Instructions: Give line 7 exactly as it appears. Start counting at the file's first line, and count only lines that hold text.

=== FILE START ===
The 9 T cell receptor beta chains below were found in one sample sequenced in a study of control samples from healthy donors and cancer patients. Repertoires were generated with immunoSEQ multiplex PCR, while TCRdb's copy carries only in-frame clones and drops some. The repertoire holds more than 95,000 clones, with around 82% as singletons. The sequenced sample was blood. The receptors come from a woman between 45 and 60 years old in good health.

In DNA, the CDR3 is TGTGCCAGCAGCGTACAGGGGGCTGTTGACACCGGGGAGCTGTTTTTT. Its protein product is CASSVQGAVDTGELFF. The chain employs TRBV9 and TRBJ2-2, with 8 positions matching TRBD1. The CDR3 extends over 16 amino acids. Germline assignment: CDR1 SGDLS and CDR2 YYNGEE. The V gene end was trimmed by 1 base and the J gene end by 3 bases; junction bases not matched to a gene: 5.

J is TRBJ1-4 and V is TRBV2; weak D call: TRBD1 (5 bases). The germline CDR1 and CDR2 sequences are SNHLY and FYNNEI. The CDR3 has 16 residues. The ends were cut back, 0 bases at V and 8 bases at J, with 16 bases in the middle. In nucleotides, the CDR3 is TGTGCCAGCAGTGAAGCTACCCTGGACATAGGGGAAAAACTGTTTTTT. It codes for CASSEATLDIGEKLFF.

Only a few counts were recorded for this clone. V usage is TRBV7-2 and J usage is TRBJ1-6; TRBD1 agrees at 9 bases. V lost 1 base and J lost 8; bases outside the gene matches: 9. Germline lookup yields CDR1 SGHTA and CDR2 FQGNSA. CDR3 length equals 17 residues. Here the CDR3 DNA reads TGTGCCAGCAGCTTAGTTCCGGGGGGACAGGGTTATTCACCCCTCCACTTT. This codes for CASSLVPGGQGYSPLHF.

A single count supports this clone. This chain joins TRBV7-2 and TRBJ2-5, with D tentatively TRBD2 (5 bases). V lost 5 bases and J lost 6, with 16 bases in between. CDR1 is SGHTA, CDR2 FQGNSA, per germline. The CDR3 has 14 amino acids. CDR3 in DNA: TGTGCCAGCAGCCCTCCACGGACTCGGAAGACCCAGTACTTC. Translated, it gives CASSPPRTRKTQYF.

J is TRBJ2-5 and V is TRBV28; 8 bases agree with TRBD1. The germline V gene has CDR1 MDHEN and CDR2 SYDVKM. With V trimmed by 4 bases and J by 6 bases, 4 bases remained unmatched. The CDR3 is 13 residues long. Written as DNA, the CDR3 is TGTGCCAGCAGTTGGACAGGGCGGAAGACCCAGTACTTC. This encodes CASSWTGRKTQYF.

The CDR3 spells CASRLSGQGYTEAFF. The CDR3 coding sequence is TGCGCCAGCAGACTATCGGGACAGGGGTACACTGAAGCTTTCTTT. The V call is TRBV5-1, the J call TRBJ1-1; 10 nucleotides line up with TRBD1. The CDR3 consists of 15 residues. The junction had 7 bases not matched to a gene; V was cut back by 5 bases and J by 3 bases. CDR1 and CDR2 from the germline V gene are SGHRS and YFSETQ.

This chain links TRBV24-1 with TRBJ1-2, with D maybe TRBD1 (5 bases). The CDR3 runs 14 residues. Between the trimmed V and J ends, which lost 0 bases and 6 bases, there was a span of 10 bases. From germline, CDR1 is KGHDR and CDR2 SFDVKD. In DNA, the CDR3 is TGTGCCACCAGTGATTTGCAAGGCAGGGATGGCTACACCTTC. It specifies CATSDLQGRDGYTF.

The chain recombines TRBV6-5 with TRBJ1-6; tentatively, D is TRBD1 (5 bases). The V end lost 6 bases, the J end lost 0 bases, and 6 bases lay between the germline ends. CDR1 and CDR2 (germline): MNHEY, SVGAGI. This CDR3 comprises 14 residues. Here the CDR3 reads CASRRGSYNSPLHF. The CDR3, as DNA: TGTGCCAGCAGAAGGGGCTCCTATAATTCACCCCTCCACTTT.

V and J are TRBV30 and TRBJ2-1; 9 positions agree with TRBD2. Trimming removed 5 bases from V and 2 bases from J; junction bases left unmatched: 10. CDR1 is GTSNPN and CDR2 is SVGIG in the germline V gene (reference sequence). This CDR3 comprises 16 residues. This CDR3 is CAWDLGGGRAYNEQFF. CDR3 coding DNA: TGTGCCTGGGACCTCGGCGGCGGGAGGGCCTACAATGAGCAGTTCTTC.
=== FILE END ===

The CDR3 spells CASRLSGQGYTEAFF. The CDR3 coding sequence is TGCGCCAGCAGACTATCGGGACAGGGGTACACTGAAGCTTTCTTT. The V call is TRBV5-1, the J call TRBJ1-1; 10 nucleotides line up with TRBD1. The CDR3 consists of 15 residues. The junction had 7 bases not matched to a gene; V was cut back by 5 bases and J by 3 bases. CDR1 and CDR2 from the germline V gene are SGHRS and YFSETQ.